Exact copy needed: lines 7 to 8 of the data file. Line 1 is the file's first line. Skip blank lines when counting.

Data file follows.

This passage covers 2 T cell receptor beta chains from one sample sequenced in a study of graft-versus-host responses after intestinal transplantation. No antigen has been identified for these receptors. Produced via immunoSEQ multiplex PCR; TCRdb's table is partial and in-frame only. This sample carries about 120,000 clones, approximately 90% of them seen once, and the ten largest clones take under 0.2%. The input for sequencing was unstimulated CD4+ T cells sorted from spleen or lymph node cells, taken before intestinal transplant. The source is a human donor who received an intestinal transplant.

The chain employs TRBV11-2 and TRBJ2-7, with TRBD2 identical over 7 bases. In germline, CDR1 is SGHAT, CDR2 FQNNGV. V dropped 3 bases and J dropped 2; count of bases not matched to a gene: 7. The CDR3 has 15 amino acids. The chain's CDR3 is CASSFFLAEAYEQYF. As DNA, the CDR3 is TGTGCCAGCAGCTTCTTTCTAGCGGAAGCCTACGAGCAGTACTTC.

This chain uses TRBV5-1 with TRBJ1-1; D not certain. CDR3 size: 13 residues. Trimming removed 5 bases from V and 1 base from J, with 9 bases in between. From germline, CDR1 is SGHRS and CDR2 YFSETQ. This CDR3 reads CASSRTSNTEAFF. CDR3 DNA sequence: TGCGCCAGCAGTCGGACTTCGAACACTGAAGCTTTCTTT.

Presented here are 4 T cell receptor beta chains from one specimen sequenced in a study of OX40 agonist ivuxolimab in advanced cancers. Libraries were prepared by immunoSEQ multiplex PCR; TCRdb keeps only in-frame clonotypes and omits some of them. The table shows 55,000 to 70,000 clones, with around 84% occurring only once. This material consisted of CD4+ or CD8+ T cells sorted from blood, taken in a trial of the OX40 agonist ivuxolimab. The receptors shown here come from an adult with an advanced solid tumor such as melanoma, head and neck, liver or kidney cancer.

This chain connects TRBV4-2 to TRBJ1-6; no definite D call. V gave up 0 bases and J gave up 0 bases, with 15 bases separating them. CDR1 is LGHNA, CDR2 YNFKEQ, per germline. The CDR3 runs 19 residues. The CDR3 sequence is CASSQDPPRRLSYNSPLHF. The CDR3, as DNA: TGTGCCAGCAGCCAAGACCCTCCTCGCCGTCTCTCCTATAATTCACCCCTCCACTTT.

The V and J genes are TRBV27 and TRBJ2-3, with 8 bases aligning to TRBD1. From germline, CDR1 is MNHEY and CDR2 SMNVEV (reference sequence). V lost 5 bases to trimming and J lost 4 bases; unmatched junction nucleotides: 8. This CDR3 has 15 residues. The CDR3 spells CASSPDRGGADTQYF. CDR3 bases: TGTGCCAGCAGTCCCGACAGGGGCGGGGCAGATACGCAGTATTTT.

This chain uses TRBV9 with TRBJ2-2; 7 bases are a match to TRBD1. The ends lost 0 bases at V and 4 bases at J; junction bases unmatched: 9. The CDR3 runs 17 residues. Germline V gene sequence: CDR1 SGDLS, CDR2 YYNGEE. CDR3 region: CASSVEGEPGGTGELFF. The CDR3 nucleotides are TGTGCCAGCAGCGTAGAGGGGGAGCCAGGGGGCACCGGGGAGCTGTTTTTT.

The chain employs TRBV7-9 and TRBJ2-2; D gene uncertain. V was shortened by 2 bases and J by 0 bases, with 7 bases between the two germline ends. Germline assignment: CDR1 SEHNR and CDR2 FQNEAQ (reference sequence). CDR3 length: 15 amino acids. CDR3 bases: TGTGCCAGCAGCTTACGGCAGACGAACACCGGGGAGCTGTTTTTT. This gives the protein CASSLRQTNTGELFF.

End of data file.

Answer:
This chain uses TRBV9 with TRBJ2-2; 7 bases are a match to TRBD1. The ends lost 0 bases at V and 4 bases at J; junction bases unmatched: 9. The CDR3 runs 17 residues. Germline V gene sequence: CDR1 SGDLS, CDR2 YYNGEE. CDR3 region: CASSVEGEPGGTGELFF. The CDR3 nucleotides are TGTGCCAGCAGCGTAGAGGGGGAGCCAGGGGGCACCGGGGAGCTGTTTTTT.

The chain employs TRBV7-9 and TRBJ2-2; D gene uncertain. V was shortened by 2 bases and J by 0 bases, with 7 bases between the two germline ends. Germline assignment: CDR1 SEHNR and CDR2 FQNEAQ (reference sequence). CDR3 length: 15 amino acids. CDR3 bases: TGTGCCAGCAGCTTACGGCAGACGAACACCGGGGAGCTGTTTTTT. This gives the protein CASSLRQTNTGELFF.